Arsenal’s title challenge faces the acid test in the next few weeks, starting with Saturday’s trip to Anfield.
In the next two months, the Gunners also meet Manchester United and Manchester City at home and have tough away games at Chelsea, Spurs and Everton. As if that was not hard enough, those huge assignments are mixed in with the little matter of dealing with European champion Bayern Munich over two legs in the Champions League.
That daunting run of fixtures will tell us whether Arsene Wenger’s gamble in not buying a backup striker and central defender in the January transfer window will come back to haunt him. But Wenger is right when he says his team deserves the right to be taken seriously, having stayed in front this long.
Critics keep saying they will fade. They haven’t yet.
The Gunners kept a clean sheet when they overcame a tepid Liverpool at the Emirates, but containing Luis Suarez and Daniel Sturridge at a raucous Anfield will be a different matter.
Liverpool, with home advantage in this and some other big games against close rivals still to come, might feel they have an outside chance of winning the title. But a top-four finish and a return to the Champions League is the more realistic aim.
The deadly duo of Suarez and Sturridge give the Reds a big chance in any game while Raheem Sterling has matured into a real England World Cup contender.
More worrying are a defence that cries out for a new Sami Hyypia-type figure to take command and a midfield missing the organisational skills of Lucas. The careless error by Kolo Toure, which cost two points at West Bromwich Albion on Sunday, was reminiscent of the erratic Liverpool of last season.
At the Emirates, Brendan Rodgers played three at the back and found his team overwhelmed by Arsenal’s runners from midfield. That lesson will have been learned, but despite Liverpool’s 4-0 thrashing of Everton, you wonder if Rodgers’ side is quite ready to deal with an Arsenal team made of far sterner stuff these days.
Long-term injuries to Theo Walcott and Aaron Ramsey have cut down Wenger’s options, though the return to form and fitness of Alex Oxlade-Chamberlain is a bonus. If the central defensive pairing of Per Mertesacker and Laurent Koscielny can remain in miserly mood, Arsenal have a good chance of maintaining their title challenge.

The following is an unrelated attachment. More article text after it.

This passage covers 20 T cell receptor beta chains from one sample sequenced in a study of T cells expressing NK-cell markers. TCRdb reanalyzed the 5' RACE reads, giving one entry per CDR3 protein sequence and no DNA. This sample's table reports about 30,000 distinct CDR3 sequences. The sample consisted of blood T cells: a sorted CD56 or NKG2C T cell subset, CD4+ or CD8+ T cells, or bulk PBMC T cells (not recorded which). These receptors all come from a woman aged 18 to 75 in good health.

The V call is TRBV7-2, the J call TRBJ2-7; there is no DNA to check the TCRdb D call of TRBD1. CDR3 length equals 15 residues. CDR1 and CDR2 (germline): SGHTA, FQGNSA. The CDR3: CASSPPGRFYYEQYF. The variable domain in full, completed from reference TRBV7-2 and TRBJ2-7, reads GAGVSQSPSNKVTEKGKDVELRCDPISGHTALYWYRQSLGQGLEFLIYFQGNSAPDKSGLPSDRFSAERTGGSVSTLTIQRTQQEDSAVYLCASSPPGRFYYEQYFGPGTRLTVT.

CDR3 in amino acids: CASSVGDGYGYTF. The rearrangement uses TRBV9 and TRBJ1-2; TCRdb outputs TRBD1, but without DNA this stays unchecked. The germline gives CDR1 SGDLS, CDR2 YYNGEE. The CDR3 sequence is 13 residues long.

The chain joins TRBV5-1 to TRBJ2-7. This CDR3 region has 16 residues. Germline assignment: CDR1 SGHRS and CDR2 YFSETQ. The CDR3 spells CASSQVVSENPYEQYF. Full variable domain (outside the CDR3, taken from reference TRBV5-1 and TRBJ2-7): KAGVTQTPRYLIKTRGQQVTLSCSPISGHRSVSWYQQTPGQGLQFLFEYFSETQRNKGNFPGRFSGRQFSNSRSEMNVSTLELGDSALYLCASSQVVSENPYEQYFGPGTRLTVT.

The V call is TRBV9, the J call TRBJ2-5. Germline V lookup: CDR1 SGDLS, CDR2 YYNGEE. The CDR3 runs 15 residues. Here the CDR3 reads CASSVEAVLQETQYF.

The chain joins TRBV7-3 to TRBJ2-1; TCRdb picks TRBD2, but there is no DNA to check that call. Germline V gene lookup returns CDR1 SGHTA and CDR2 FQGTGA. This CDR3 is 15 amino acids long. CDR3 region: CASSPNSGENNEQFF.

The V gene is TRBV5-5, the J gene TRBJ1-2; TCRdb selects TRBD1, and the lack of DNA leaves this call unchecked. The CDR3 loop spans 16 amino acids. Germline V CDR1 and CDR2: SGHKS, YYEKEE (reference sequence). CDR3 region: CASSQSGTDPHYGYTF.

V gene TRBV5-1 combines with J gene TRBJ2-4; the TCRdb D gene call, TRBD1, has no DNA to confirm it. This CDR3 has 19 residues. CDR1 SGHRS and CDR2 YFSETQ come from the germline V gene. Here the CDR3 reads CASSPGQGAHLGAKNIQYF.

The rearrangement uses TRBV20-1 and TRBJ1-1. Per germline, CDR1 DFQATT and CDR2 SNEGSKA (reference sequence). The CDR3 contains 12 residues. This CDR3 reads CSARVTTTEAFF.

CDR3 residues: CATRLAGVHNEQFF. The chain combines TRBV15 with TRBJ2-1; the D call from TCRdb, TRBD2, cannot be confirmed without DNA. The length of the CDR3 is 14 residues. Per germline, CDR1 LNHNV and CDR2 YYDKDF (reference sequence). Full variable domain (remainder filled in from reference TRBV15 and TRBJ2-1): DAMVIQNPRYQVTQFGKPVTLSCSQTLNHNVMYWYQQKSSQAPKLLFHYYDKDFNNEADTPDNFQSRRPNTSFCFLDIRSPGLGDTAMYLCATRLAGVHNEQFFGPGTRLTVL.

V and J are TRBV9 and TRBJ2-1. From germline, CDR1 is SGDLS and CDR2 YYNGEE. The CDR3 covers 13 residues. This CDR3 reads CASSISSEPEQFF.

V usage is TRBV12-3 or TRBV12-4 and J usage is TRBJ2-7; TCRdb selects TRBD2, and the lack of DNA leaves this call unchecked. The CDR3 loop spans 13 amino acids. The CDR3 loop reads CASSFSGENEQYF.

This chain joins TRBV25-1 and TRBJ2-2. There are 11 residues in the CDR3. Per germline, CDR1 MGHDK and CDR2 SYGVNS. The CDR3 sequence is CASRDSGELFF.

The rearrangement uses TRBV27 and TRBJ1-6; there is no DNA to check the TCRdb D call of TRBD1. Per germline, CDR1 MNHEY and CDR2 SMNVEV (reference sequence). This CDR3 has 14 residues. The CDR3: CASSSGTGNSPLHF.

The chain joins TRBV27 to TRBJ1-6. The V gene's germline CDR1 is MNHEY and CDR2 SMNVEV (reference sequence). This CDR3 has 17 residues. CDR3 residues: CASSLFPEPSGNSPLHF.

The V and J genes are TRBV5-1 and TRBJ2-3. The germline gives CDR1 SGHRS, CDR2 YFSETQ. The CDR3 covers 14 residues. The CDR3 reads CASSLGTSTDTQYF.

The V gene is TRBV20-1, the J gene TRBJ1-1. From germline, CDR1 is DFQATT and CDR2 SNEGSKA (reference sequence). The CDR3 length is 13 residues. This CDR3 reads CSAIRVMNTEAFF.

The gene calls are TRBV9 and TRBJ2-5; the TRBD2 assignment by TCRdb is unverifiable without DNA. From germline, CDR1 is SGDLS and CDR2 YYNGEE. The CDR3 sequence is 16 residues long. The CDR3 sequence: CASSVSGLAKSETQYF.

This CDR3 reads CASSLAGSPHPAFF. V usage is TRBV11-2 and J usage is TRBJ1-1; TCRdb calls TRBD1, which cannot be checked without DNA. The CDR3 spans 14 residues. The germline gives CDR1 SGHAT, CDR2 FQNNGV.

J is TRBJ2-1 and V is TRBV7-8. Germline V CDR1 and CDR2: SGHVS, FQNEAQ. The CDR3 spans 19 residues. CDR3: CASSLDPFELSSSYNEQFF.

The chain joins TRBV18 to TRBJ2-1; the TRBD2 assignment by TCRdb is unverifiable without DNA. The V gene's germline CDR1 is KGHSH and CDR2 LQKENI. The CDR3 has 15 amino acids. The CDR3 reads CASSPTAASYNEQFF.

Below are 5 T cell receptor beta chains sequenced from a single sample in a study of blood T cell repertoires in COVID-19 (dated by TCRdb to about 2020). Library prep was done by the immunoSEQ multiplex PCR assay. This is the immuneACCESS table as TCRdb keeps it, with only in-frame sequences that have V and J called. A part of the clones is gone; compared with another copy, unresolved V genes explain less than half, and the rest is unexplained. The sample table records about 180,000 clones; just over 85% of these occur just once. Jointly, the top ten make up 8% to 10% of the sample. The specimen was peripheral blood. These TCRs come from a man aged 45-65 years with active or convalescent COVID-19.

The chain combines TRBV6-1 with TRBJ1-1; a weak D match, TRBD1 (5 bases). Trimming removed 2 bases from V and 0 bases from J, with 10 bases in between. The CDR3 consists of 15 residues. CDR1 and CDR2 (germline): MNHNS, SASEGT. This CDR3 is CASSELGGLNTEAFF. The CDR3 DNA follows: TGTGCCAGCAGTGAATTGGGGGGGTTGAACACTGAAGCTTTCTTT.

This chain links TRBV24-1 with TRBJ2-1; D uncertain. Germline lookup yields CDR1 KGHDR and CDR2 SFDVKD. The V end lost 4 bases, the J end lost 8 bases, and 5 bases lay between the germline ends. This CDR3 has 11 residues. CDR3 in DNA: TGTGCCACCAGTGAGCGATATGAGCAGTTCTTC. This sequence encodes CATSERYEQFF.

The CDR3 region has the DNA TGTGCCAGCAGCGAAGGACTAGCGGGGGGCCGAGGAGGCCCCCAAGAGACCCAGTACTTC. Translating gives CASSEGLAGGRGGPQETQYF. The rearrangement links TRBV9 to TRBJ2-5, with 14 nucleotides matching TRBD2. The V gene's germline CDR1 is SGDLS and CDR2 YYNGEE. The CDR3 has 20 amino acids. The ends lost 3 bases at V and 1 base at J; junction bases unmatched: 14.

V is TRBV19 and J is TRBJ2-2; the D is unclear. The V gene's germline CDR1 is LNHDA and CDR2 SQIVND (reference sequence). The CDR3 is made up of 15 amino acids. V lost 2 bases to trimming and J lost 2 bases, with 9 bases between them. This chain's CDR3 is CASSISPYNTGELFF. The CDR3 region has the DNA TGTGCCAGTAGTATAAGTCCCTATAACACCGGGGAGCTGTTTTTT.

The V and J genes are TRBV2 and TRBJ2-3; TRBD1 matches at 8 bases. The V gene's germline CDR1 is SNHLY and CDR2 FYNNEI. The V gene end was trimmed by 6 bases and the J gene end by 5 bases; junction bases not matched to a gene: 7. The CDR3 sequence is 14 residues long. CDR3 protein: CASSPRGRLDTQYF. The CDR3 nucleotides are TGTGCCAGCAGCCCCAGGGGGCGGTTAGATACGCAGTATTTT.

But if either gets injured, the out-of-favour and rusty Thomas Vermaelen has to come in. Likewise, there is only Nicklas Bendtner to cover for Olivier Giroud up front (though Lukas Podolski could fill in if absolutely necessary).
Wenger might have to wait a long time for a title chance as good as this one again, so it is surprising he did not splash the cash a little more to add some insurance in key areas.
Similarly, Liverpool might have been better served by going for a top defender in January rather than get involved in a fruitless pursuit of Ukrainian Yevhen Konoplyanka.
No prediction for Saturday, but Liverpool have the greater firepower and Arsenal the better defence. Fascinating to see which team passes the test.
I’m not totally shocked that Michael Laudrup has left Swansea. Something was clearly wrong, and he carried an almost disinterested air at Upton Park on Saturday.
A year on from the glorious League Cup win, a light has gone out. Since then, Swansea have lost more than double the number of games they've won in the league. Their once-zestful passing game has been replaced by a lacklustre team sleepwalking through games. The Swans were brushed aside with embarrassing ease by struggling West Ham and looked like a dispirited outfit going through the motions.
Even when West Ham had Andy Carroll sent off, the Swans failed to create a single chance. After one win in 10 games, they are in big trouble and something is wrong. It would be a shame if one of the Premier League’s feel-good stories has a nasty ending.
Perhaps the fierce derby against Cardiff City will wake them up this weekend.